Shi Le Po produces five types of potato chip and fish skin snacks in local flavours such as salted egg yolk. They are also available in spicy versions. In July, the brand rolled out its latest flavour, Ginger And Spring Onion Fish Skin, which is inspired by stir-fried fish slices with ginger and spring onion, a popular zichar dish.
The snack has crispy shards of fried fish skin chips tossed with ginger strips and spring onion. On Shi Le Po’s latest creation, Yam says in Mandarin: “I prefer to use ‘old’ ginger in this snack, which is spicier and more aromatic, and gives a more robust punch of flavours.”
Yam says: “Zichar is a unique part of Singapore’s food culture, and I want to showcase these home-grown flavours around the world through snacks that travellers can associate with Singapore.”
With Shi Le Po’s focus on Singapore flavours, its name is also a play on the Chinese translation of one of the names of old Singapore. Keeping to the local theme, the snack’s packaging is emblazoned with bright patterns reminiscent of Peranakan tiles.
The snack company was started by three foodie friends including Yam, who also helms Chinese restaurant Yam’s Kitchen in Downtown East. The team is constantly innovating and two other snacks, which are inspired by zichar dishes, are in the pipeline.
Growing up in Ipoh, Yam’s childhood revolved around hearty feasts whipped up by his housewife mother for his family of seven. He recalls: “My mum poured her heart and soul into her cooking and that inspired me to take up cooking as a career as I want to pass on this slice of warmth through food.” His favourite dishes include Hakka niang doufu and steamed fish stuffed with meat. Together with his siblings, he was also roped in by his mother to make more than 30 types of confections including Nonya kueh, bak zhang, ang ku kueh and chwee kueh during family gatherings and celebrations.
One of the highlights of his cooking career is snagging a gold medal at an international culinary competition in China in 2009 with his winning dish of steamed red snapper fish tail glazed with Nonya sauce, chinchalok, curry powder and freshly pressed lime juice. The dish is one of the signature dishes at Yam’s Kitchen today.
These days, Yam’s culinary creations have spread their wings across several overseas markets.
In Singapore, about 60 per cent of its sales are from tourists, who buy them as food souvenirs. The snacks are sold in retail shops in Changi Airport and in NTUC FairPrice supermarkets islandwide.
1. You started out as a chef in a Chinese restaurant, so how did you get into the snacks industry?
It started during a trip to Hong Kong in 2008 when I saw people dipping deep-fried fish skin in the hot pot broth. I was fascinated by such a peculiar practice and bought some packets to cook in my restaurant in Singapore. As the salted egg yolk flavour was starting to get trendy, I decided to fry the fish skin with salted egg yolk sauce and offered it as a complimentary side dish for diners.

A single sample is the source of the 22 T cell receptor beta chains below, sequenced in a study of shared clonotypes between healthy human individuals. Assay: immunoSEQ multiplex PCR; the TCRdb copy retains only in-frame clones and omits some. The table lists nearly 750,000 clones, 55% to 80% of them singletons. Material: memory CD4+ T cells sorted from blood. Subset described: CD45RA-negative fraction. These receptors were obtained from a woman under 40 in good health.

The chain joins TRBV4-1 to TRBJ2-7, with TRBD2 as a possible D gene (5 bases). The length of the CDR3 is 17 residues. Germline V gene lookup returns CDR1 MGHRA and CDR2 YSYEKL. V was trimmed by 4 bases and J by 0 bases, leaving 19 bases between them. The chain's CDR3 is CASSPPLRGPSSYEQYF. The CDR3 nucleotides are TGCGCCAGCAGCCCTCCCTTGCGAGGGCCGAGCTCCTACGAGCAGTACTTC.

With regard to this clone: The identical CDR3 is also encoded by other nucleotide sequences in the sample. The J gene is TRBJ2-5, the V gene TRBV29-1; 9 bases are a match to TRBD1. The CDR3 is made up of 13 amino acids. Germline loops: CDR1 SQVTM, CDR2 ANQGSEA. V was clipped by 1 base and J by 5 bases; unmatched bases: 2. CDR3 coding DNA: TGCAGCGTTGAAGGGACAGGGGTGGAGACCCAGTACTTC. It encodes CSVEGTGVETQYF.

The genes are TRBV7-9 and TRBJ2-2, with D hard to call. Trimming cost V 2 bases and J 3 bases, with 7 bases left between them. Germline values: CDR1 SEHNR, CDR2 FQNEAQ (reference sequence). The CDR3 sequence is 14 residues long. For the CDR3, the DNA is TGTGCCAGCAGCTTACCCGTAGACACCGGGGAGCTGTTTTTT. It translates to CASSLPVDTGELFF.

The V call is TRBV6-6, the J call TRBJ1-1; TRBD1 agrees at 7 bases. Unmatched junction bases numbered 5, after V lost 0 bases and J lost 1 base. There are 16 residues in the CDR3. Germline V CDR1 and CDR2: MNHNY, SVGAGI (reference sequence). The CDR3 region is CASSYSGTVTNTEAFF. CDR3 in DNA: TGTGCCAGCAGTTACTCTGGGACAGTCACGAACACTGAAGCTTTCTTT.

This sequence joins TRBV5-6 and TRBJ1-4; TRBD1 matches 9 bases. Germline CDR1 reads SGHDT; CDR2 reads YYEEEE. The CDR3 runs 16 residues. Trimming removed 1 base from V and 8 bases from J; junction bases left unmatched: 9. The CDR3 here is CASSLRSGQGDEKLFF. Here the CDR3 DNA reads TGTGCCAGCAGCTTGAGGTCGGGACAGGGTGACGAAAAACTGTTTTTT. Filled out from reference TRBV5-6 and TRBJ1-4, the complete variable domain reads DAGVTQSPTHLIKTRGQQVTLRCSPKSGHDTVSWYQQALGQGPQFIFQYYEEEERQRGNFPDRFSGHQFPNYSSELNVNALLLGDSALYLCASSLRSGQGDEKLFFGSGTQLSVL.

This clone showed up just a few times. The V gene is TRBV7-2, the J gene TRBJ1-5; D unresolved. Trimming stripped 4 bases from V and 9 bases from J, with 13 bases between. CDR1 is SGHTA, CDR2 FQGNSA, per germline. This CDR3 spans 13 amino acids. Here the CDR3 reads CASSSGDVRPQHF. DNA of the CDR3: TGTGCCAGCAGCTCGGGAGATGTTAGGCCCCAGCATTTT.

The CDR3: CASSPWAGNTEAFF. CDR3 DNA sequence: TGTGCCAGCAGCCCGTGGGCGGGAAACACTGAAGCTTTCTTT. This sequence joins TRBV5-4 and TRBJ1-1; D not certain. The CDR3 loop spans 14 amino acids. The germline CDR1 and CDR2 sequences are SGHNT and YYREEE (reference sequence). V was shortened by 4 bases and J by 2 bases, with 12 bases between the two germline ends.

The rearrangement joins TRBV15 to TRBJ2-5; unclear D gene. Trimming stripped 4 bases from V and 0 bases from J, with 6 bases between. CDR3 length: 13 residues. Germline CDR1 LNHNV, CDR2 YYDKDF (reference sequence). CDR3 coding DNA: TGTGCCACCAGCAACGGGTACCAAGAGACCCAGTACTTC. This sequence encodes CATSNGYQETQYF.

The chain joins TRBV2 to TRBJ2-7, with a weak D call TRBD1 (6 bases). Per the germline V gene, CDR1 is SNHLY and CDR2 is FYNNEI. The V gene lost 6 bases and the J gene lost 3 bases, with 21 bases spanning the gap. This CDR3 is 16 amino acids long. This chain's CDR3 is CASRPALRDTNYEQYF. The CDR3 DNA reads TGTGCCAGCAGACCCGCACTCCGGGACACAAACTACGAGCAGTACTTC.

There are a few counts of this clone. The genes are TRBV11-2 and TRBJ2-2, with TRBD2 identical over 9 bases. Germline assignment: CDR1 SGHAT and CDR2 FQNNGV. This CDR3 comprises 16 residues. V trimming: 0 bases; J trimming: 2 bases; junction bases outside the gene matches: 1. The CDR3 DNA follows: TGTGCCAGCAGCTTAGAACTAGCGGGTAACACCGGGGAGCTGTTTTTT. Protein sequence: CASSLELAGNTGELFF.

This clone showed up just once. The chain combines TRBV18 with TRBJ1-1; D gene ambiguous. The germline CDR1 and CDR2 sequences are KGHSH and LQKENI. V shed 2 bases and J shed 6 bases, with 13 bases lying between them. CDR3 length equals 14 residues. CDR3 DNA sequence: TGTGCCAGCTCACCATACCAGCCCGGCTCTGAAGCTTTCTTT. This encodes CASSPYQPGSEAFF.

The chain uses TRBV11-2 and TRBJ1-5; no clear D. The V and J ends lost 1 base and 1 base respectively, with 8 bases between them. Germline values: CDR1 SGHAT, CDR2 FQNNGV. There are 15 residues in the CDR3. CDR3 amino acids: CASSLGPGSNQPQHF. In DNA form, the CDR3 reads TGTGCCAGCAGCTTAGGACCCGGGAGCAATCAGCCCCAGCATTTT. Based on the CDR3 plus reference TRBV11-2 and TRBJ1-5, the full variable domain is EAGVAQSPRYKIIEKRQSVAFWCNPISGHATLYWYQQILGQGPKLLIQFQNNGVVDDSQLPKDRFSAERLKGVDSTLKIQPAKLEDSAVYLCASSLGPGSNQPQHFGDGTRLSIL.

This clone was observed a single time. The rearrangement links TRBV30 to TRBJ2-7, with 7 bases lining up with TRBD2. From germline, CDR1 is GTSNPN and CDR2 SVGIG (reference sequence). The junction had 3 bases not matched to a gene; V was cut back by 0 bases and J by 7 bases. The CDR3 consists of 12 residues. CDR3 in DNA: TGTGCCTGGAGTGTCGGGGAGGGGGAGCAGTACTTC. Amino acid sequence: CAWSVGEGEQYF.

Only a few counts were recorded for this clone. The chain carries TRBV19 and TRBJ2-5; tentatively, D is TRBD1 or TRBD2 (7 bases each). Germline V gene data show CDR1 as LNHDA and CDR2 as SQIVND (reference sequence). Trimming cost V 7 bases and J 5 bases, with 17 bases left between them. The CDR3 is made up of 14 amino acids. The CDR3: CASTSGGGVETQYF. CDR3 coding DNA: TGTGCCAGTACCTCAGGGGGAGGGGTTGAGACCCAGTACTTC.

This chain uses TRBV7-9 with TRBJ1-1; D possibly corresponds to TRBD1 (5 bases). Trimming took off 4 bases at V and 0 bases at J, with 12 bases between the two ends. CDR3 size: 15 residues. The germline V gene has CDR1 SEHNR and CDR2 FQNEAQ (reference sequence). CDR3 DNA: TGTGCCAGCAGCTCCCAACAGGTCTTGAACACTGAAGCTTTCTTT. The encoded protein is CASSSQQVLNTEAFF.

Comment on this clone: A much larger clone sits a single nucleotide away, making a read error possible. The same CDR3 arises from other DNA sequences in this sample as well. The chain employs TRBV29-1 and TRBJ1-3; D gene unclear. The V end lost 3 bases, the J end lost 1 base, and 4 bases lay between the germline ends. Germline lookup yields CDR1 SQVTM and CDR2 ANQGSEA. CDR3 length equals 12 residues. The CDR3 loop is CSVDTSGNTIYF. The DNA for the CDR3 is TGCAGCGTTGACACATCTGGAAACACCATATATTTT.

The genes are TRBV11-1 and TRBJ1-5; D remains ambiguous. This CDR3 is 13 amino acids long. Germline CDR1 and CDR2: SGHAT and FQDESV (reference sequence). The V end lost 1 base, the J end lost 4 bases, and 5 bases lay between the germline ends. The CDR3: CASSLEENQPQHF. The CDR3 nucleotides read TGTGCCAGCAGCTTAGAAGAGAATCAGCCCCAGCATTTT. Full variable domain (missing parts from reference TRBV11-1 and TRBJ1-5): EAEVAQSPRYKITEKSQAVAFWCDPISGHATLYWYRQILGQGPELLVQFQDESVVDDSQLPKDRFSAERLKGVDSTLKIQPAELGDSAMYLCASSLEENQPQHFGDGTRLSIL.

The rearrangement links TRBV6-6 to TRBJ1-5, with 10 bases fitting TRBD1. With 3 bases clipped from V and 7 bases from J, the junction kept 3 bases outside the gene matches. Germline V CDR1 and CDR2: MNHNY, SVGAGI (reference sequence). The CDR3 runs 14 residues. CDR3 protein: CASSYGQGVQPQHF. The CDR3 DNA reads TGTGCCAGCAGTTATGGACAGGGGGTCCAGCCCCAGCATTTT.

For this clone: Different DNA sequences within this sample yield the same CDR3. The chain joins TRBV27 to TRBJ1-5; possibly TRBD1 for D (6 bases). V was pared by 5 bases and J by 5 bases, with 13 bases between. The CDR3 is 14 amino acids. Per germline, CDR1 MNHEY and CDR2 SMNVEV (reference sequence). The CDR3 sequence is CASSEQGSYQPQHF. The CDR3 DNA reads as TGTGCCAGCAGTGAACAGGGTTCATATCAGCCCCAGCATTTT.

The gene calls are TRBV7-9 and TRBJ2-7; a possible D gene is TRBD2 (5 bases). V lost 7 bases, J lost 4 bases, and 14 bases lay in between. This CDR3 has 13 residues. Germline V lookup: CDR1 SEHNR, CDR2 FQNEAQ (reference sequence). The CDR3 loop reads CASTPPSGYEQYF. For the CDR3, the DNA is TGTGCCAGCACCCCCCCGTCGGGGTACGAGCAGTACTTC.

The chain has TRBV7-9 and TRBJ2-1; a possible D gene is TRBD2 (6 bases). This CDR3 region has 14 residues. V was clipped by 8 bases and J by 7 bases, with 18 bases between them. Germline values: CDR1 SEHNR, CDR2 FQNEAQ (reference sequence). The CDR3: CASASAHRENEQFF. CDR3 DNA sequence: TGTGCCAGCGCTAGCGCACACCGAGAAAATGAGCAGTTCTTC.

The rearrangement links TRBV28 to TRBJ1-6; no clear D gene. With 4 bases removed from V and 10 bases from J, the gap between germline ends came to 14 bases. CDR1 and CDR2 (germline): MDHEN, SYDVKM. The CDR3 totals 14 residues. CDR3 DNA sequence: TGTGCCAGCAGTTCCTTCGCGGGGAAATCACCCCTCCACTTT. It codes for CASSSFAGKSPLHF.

The dish became so popular that I got numerous requests from customers to make it into a snack. Gradually, I bottled the salted egg yolk fish skin and sold it in limited quantity in the restaurant. The bottles were all snapped up quickly whenever a fresh batch was produced and I saw that there was a great potential in selling salted egg yolk fish skin as a snack.
2. As a chef-turned-snack-maker, what do you bring to Shi Le Po that is different from other brands on the market?
I place a strong emphasis on using self-concocted condiments and seasonings in my snacks. Through my decades of cooking experience and knowledge, I add ingredients such as salted egg, curry leaves, chilli padi and margarine — one step at a time — into the industrial-grade rotary woks to stir-fry the fried fish skin, instead of using pre-made seasonings. Besides using good ingredients, I approach creating a snack like how I would cook a dish in my restaurant.
3. How different is your approach to creating snacks as compared to whipping up a dish in a restaurant?
When I am cooking in a restaurant, I am working with fresh ingredients and can get feedback from customers almost immediately if I need to tweak a dish. However, when it comes to producing snacks, it is a longer and more complex process, and it is so much tougher than cooking in a kitchen.
As a snack-maker, my main aim is to ensure a consistent quality of snacks that are produced on a large scale. The research and development process can take months and it is more about trouble-shooting which part of the production process went awry. There can be a host of factors involved, from the ingredients to the cooking temperature in the multifaceted process. The main challenge lies in picking out the fault in the production process.
We have experimented with four types of fish skin: snakehead (toman), salmon, cod and dory. We settled on using dory fish skin, which is pre-fried in Vietnam. The supply of dory is high in this region due to high demand in the Asian market and dory has a less fishy taste. The snakehead’s skin is too thick and does not yield much crispiness when it is fried. Cod skin has a paper-like texture that does not have much bite. The shelf life of salmon is short, which is not a good quality for making snacks.
5. What is the biggest challenge that you face in the snack production process?
It is crucial that the snacks are crispy when customers take them out of the packet. In our factory in Singapore, we prepare the fish skin in industrial-grade rotary woks.
We cook the fish skin in each batch at 200° C in the fryer. The temperature and timing are vital as they affect the crispiness of the chips.
After the chips are tossed with the seasonings, we bake them in the oven to prolong their crispiness. We use an infra-red food safety thermometer to ensure that each chip is at 40 to 45° C just before the chips are packed in aluminium foil packaging.